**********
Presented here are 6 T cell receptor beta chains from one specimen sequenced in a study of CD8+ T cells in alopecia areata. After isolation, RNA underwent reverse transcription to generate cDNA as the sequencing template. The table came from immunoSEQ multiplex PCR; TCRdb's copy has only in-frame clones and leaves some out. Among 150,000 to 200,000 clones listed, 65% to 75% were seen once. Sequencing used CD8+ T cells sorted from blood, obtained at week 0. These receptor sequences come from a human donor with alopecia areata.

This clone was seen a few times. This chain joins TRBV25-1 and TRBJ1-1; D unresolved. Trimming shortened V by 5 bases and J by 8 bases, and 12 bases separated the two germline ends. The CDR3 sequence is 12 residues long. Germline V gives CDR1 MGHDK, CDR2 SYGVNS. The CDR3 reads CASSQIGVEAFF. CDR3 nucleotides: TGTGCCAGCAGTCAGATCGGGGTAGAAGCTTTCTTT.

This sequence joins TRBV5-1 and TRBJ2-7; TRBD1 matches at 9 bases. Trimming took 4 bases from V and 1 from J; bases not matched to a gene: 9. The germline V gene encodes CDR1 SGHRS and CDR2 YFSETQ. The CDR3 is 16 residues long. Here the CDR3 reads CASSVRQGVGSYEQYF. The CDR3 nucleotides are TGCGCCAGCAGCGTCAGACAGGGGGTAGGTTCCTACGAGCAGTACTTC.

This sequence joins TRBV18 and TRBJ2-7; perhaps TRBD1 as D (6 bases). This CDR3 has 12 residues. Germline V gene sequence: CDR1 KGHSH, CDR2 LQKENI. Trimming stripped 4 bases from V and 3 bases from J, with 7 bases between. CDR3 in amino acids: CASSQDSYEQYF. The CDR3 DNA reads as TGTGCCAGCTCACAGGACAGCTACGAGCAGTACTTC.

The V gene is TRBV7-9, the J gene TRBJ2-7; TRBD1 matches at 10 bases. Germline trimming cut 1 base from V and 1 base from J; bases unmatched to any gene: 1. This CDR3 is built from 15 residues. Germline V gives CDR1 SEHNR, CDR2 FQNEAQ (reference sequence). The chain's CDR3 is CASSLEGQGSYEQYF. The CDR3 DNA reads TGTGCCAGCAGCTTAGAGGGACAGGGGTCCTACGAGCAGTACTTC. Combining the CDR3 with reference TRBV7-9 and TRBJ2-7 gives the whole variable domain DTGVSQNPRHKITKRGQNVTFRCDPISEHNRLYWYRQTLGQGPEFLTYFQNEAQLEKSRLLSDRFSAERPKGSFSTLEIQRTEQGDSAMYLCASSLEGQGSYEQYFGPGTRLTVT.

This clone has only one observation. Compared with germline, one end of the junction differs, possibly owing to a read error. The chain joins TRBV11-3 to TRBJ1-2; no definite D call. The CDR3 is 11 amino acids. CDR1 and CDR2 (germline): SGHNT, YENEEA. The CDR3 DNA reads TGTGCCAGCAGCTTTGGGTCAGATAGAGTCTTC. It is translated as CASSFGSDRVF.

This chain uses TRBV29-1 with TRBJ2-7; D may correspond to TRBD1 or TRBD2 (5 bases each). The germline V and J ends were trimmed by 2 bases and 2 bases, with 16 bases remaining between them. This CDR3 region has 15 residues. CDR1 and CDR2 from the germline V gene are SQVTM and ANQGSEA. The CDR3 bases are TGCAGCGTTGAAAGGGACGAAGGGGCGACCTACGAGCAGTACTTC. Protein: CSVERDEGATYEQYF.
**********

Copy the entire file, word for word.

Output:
Presented here are 6 T cell receptor beta chains from one specimen sequenced in a study of CD8+ T cells in alopecia areata. After isolation, RNA underwent reverse transcription to generate cDNA as the sequencing template. The table came from immunoSEQ multiplex PCR; TCRdb's copy has only in-frame clones and leaves some out. Among 150,000 to 200,000 clones listed, 65% to 75% were seen once. Sequencing used CD8+ T cells sorted from blood, obtained at week 0. These receptor sequences come from a human donor with alopecia areata.

This clone was seen a few times. This chain joins TRBV25-1 and TRBJ1-1; D unresolved. Trimming shortened V by 5 bases and J by 8 bases, and 12 bases separated the two germline ends. The CDR3 sequence is 12 residues long. Germline V gives CDR1 MGHDK, CDR2 SYGVNS. The CDR3 reads CASSQIGVEAFF. CDR3 nucleotides: TGTGCCAGCAGTCAGATCGGGGTAGAAGCTTTCTTT.

This sequence joins TRBV5-1 and TRBJ2-7; TRBD1 matches at 9 bases. Trimming took 4 bases from V and 1 from J; bases not matched to a gene: 9. The germline V gene encodes CDR1 SGHRS and CDR2 YFSETQ. The CDR3 is 16 residues long. Here the CDR3 reads CASSVRQGVGSYEQYF. The CDR3 nucleotides are TGCGCCAGCAGCGTCAGACAGGGGGTAGGTTCCTACGAGCAGTACTTC.

This sequence joins TRBV18 and TRBJ2-7; perhaps TRBD1 as D (6 bases). This CDR3 has 12 residues. Germline V gene sequence: CDR1 KGHSH, CDR2 LQKENI. Trimming stripped 4 bases from V and 3 bases from J, with 7 bases between. CDR3 in amino acids: CASSQDSYEQYF. The CDR3 DNA reads as TGTGCCAGCTCACAGGACAGCTACGAGCAGTACTTC.

The V gene is TRBV7-9, the J gene TRBJ2-7; TRBD1 matches at 10 bases. Germline trimming cut 1 base from V and 1 base from J; bases unmatched to any gene: 1. This CDR3 is built from 15 residues. Germline V gives CDR1 SEHNR, CDR2 FQNEAQ (reference sequence). The chain's CDR3 is CASSLEGQGSYEQYF. The CDR3 DNA reads TGTGCCAGCAGCTTAGAGGGACAGGGGTCCTACGAGCAGTACTTC. Combining the CDR3 with reference TRBV7-9 and TRBJ2-7 gives the whole variable domain DTGVSQNPRHKITKRGQNVTFRCDPISEHNRLYWYRQTLGQGPEFLTYFQNEAQLEKSRLLSDRFSAERPKGSFSTLEIQRTEQGDSAMYLCASSLEGQGSYEQYFGPGTRLTVT.

This clone has only one observation. Compared with germline, one end of the junction differs, possibly owing to a read error. The chain joins TRBV11-3 to TRBJ1-2; no definite D call. The CDR3 is 11 amino acids. CDR1 and CDR2 (germline): SGHNT, YENEEA. The CDR3 DNA reads TGTGCCAGCAGCTTTGGGTCAGATAGAGTCTTC. It is translated as CASSFGSDRVF.

This chain uses TRBV29-1 with TRBJ2-7; D may correspond to TRBD1 or TRBD2 (5 bases each). The germline V and J ends were trimmed by 2 bases and 2 bases, with 16 bases remaining between them. This CDR3 region has 15 residues. CDR1 and CDR2 from the germline V gene are SQVTM and ANQGSEA. The CDR3 bases are TGCAGCGTTGAAAGGGACGAAGGGGCGACCTACGAGCAGTACTTC. Protein: CSVERDEGATYEQYF.